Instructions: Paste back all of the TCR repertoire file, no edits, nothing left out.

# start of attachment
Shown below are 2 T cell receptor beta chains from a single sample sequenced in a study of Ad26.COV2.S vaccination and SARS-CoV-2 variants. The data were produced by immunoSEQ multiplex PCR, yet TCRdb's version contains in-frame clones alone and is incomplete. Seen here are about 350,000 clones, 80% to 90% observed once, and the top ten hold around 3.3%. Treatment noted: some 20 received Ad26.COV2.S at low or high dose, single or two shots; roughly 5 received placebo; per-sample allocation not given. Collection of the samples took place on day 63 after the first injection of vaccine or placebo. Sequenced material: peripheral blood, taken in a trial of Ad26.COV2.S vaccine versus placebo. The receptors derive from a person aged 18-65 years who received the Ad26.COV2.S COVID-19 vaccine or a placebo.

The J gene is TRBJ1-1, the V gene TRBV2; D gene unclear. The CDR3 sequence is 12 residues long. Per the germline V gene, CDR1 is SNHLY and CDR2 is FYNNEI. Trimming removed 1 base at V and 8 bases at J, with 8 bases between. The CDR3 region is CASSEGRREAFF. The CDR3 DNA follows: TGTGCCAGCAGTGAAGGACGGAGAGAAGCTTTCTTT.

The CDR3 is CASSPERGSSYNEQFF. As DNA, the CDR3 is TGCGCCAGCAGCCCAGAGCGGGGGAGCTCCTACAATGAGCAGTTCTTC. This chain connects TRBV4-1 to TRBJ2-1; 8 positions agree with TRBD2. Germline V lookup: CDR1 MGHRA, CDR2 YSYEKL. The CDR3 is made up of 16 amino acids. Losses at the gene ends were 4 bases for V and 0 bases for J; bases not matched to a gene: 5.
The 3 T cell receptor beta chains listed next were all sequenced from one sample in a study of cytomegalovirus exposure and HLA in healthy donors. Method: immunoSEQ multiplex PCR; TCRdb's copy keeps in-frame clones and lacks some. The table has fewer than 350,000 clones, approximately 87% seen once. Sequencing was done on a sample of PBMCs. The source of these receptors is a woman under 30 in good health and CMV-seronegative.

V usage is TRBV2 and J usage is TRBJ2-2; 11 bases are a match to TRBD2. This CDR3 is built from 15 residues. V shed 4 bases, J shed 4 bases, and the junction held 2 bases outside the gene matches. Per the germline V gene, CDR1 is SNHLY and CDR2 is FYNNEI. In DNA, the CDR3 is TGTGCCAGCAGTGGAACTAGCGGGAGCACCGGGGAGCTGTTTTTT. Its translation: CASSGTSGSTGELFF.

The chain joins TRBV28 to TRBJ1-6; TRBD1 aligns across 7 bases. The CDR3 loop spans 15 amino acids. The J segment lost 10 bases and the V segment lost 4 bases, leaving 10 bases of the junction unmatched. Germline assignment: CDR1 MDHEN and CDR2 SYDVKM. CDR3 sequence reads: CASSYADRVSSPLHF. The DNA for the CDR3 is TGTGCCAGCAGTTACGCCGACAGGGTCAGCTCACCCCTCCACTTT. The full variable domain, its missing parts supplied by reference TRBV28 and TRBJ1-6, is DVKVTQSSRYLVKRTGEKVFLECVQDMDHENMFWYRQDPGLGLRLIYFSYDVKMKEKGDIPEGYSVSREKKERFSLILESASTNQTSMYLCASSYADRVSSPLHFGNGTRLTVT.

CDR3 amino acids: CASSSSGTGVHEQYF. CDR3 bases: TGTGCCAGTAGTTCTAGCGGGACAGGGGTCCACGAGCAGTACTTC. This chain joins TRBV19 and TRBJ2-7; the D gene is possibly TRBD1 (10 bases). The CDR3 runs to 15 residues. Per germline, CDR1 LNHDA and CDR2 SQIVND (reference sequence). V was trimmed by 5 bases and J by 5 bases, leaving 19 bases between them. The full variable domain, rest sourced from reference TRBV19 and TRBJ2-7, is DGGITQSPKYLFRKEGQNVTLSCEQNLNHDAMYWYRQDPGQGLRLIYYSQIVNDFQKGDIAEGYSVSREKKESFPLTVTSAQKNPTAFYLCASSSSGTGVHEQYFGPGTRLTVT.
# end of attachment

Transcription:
Shown below are 2 T cell receptor beta chains from a single sample sequenced in a study of Ad26.COV2.S vaccination and SARS-CoV-2 variants. The data were produced by immunoSEQ multiplex PCR, yet TCRdb's version contains in-frame clones alone and is incomplete. Seen here are about 350,000 clones, 80% to 90% observed once, and the top ten hold around 3.3%. Treatment noted: some 20 received Ad26.COV2.S at low or high dose, single or two shots; roughly 5 received placebo; per-sample allocation not given. Collection of the samples took place on day 63 after the first injection of vaccine or placebo. Sequenced material: peripheral blood, taken in a trial of Ad26.COV2.S vaccine versus placebo. The receptors derive from a person aged 18-65 years who received the Ad26.COV2.S COVID-19 vaccine or a placebo.

The J gene is TRBJ1-1, the V gene TRBV2; D gene unclear. The CDR3 sequence is 12 residues long. Per the germline V gene, CDR1 is SNHLY and CDR2 is FYNNEI. Trimming removed 1 base at V and 8 bases at J, with 8 bases between. The CDR3 region is CASSEGRREAFF. The CDR3 DNA follows: TGTGCCAGCAGTGAAGGACGGAGAGAAGCTTTCTTT.

The CDR3 is CASSPERGSSYNEQFF. As DNA, the CDR3 is TGCGCCAGCAGCCCAGAGCGGGGGAGCTCCTACAATGAGCAGTTCTTC. This chain connects TRBV4-1 to TRBJ2-1; 8 positions agree with TRBD2. Germline V lookup: CDR1 MGHRA, CDR2 YSYEKL. The CDR3 is made up of 16 amino acids. Losses at the gene ends were 4 bases for V and 0 bases for J; bases not matched to a gene: 5.
The 3 T cell receptor beta chains listed next were all sequenced from one sample in a study of cytomegalovirus exposure and HLA in healthy donors. Method: immunoSEQ multiplex PCR; TCRdb's copy keeps in-frame clones and lacks some. The table has fewer than 350,000 clones, approximately 87% seen once. Sequencing was done on a sample of PBMCs. The source of these receptors is a woman under 30 in good health and CMV-seronegative.

V usage is TRBV2 and J usage is TRBJ2-2; 11 bases are a match to TRBD2. This CDR3 is built from 15 residues. V shed 4 bases, J shed 4 bases, and the junction held 2 bases outside the gene matches. Per the germline V gene, CDR1 is SNHLY and CDR2 is FYNNEI. In DNA, the CDR3 is TGTGCCAGCAGTGGAACTAGCGGGAGCACCGGGGAGCTGTTTTTT. Its translation: CASSGTSGSTGELFF.

The chain joins TRBV28 to TRBJ1-6; TRBD1 aligns across 7 bases. The CDR3 loop spans 15 amino acids. The J segment lost 10 bases and the V segment lost 4 bases, leaving 10 bases of the junction unmatched. Germline assignment: CDR1 MDHEN and CDR2 SYDVKM. CDR3 sequence reads: CASSYADRVSSPLHF. The DNA for the CDR3 is TGTGCCAGCAGTTACGCCGACAGGGTCAGCTCACCCCTCCACTTT. The full variable domain, its missing parts supplied by reference TRBV28 and TRBJ1-6, is DVKVTQSSRYLVKRTGEKVFLECVQDMDHENMFWYRQDPGLGLRLIYFSYDVKMKEKGDIPEGYSVSREKKERFSLILESASTNQTSMYLCASSYADRVSSPLHFGNGTRLTVT.

CDR3 amino acids: CASSSSGTGVHEQYF. CDR3 bases: TGTGCCAGTAGTTCTAGCGGGACAGGGGTCCACGAGCAGTACTTC. This chain joins TRBV19 and TRBJ2-7; the D gene is possibly TRBD1 (10 bases). The CDR3 runs to 15 residues. Per germline, CDR1 LNHDA and CDR2 SQIVND (reference sequence). V was trimmed by 5 bases and J by 5 bases, leaving 19 bases between them. The full variable domain, rest sourced from reference TRBV19 and TRBJ2-7, is DGGITQSPKYLFRKEGQNVTLSCEQNLNHDAMYWYRQDPGQGLRLIYYSQIVNDFQKGDIAEGYSVSREKKESFPLTVTSAQKNPTAFYLCASSSSGTGVHEQYFGPGTRLTVT.